Asbestos History in America
Asbestos is a toxic mineral made up of fine, durable fibers found in nature and mined for use. Companies used it throughout the 20th century because of its cost-effectiveness and resistance to heat. It was regularly used in building materials and commercial products, putting both workers and consumers at-risk. Those at the highest risk for exposure include Naval servicemen and anyone who worked in the following trades:
- Plumbers and pipefitters
- Textile workers
- Railroad workers
Family members were also exposed to asbestos when their loved ones carried home fibers on their hair, skin, and clothes. Even laundering clothes with traces of asbestos on them is considered dangerous.
Even though they knew how dangerous asbestos could be, companies continued to use it with no regard to the safety of their employees, putting millions of lives in danger.
Asbestos is Deadly, but Everywhere
No amount of asbestos exposure is safe. Even so, asbestos-containing materials and products can be found everywhere, even today.
Knowing how deadly asbestos can be, 55 countries worldwide have banned its use – but not the U.S. has failed to do so. It remains the only developed country to have not yet imposed a complete ban on asbestos. It is still used in products today.
Nearly 40,000 people in the U.S. die each year from asbestos-related conditions. Even if someone is exposed even once, that exposure can still lead to a mesothelioma diagnosis 20-50 years later. Only 5-8 percent of mesothelioma patients live five years after their initial diagnosis.
Mesothelioma is responsible for cutting short the lives of countless people and devastating the families left behind. It is with them in mind that we heed the call to raise awareness and support.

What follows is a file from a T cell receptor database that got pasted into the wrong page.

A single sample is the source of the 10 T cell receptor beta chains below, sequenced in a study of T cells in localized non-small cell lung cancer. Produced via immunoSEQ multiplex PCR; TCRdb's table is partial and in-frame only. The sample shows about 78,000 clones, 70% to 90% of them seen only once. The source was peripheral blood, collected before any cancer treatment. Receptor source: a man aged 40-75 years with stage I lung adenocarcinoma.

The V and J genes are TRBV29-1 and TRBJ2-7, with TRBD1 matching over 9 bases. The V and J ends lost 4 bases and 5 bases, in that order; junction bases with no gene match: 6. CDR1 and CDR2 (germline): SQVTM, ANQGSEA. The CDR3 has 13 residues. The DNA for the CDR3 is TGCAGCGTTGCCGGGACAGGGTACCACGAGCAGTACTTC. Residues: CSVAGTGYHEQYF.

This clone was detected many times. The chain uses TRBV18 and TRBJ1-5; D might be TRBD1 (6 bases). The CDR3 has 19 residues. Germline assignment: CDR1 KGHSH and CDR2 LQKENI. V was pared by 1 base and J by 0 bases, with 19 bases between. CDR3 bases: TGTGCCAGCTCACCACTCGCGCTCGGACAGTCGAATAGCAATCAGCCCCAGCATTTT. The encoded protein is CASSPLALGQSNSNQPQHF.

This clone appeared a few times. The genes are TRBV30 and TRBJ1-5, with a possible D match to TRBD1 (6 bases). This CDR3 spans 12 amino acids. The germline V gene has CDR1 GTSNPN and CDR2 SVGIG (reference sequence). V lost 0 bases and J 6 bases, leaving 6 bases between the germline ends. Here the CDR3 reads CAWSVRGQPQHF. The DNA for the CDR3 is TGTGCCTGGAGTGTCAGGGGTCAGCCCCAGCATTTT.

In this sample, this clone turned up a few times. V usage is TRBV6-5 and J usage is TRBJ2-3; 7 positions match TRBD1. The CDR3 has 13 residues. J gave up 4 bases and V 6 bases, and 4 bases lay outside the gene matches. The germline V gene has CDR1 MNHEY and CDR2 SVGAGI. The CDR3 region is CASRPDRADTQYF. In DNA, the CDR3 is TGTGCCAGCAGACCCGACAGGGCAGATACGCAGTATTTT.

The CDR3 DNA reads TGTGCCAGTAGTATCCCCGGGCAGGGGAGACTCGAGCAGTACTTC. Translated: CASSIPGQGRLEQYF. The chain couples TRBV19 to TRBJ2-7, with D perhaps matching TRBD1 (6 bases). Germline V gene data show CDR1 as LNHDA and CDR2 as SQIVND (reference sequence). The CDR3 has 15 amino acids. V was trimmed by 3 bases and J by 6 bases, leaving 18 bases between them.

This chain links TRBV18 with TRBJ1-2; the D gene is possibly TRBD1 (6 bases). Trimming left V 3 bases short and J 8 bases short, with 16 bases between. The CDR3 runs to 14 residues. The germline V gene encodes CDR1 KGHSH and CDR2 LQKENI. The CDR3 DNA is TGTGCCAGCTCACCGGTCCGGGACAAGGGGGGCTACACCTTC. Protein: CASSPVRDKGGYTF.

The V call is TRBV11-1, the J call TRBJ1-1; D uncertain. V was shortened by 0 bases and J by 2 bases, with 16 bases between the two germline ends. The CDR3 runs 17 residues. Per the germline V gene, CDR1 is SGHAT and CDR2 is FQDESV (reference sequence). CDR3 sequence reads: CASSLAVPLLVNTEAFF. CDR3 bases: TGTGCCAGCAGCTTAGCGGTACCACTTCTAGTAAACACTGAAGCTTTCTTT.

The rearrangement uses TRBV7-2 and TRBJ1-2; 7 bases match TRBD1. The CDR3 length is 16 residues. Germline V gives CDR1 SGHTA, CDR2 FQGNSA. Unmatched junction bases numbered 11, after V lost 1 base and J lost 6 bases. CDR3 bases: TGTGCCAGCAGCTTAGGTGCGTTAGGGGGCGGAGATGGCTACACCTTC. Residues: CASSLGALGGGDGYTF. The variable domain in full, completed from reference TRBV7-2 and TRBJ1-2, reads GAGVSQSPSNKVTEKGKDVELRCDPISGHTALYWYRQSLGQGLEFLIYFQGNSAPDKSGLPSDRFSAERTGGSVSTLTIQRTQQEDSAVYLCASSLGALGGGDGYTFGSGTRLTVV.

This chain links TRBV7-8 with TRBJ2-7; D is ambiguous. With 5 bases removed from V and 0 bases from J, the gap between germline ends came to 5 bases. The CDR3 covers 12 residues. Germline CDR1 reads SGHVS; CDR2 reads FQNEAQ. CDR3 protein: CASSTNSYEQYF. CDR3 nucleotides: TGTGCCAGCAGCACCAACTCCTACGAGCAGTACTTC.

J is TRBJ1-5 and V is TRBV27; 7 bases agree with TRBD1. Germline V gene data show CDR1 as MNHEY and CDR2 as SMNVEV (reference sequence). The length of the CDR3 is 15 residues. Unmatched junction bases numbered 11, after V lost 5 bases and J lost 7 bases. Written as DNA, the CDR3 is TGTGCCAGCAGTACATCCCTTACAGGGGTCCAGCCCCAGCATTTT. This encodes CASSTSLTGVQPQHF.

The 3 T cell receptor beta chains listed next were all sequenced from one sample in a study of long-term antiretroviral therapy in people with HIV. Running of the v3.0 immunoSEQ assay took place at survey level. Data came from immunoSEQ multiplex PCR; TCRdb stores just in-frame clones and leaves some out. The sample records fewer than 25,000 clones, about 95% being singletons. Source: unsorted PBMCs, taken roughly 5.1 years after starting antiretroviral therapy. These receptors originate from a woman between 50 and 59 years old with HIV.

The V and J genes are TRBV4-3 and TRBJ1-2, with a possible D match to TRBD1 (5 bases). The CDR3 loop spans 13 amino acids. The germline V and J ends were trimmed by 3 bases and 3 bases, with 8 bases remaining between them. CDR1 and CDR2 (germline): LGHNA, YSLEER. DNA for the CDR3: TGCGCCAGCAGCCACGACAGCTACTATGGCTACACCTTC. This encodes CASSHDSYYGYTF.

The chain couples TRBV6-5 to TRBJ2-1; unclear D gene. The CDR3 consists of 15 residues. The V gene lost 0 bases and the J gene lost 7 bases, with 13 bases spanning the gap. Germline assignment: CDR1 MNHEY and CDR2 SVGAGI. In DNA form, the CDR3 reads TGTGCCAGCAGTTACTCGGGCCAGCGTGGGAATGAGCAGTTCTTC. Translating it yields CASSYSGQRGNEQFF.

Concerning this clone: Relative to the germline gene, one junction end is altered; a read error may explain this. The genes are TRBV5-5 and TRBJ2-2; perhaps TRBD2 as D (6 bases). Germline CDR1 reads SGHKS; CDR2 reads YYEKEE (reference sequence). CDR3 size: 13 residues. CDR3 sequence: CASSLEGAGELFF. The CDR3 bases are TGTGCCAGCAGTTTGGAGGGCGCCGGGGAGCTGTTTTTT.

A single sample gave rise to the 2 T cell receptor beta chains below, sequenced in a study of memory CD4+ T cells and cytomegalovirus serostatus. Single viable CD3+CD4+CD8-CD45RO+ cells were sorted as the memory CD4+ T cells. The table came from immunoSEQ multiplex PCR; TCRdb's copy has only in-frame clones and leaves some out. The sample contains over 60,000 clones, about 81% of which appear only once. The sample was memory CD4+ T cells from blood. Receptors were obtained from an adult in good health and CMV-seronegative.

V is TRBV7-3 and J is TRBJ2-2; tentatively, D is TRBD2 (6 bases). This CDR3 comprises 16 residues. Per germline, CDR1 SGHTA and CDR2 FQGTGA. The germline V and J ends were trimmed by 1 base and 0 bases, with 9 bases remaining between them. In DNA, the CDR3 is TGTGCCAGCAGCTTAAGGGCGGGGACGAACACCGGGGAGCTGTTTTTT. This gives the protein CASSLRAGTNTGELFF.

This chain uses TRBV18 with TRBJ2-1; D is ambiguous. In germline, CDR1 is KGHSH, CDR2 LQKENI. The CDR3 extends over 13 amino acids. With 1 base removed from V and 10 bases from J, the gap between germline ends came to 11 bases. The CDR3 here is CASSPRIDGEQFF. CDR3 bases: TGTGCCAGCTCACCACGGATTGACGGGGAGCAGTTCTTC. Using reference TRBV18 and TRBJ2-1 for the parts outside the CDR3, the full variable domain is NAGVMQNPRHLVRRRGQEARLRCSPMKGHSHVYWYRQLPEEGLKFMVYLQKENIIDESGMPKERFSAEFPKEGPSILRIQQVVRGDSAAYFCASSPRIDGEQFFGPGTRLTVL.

Doing Our Part to be the Change
Mesothelioma Awareness Day is an opportunity for all of us to spread awareness of mesothelioma and the inherent dangers of asbestos exposure. Engaging in conversations, asking questions and pledging your support are all important steps in preventing mesothelioma and other asbestos-related diseases. Your voice can be the difference. Here are some other ways you can help:
Wear Blue in Solidarity
Blue is the official color of Mesothelioma Awareness Day. Show your support by taking photos of yourself, family, friends, and colleagues wearing blue and posting them (with permission) to social media using the hashtag #curemeso.
Sign the Petition
Join thousands of other concerned citizens and sign the petition to ban asbestos in the United States.
Show Your Support on Facebook
Add the Mesothelioma Awareness Day 2020 frame to your Facebook profile picture. Click “update” on your profile picture, then “add frame,” search “Mesothelioma Awareness Day 2020,” and then “use as profile picture.”
Make a Donation
Donate money to a mesothelioma research initiative or charity that helps victims and work to find a cure. Most donations are tax-deductible.
Whatever you decide to do, know it will make a difference.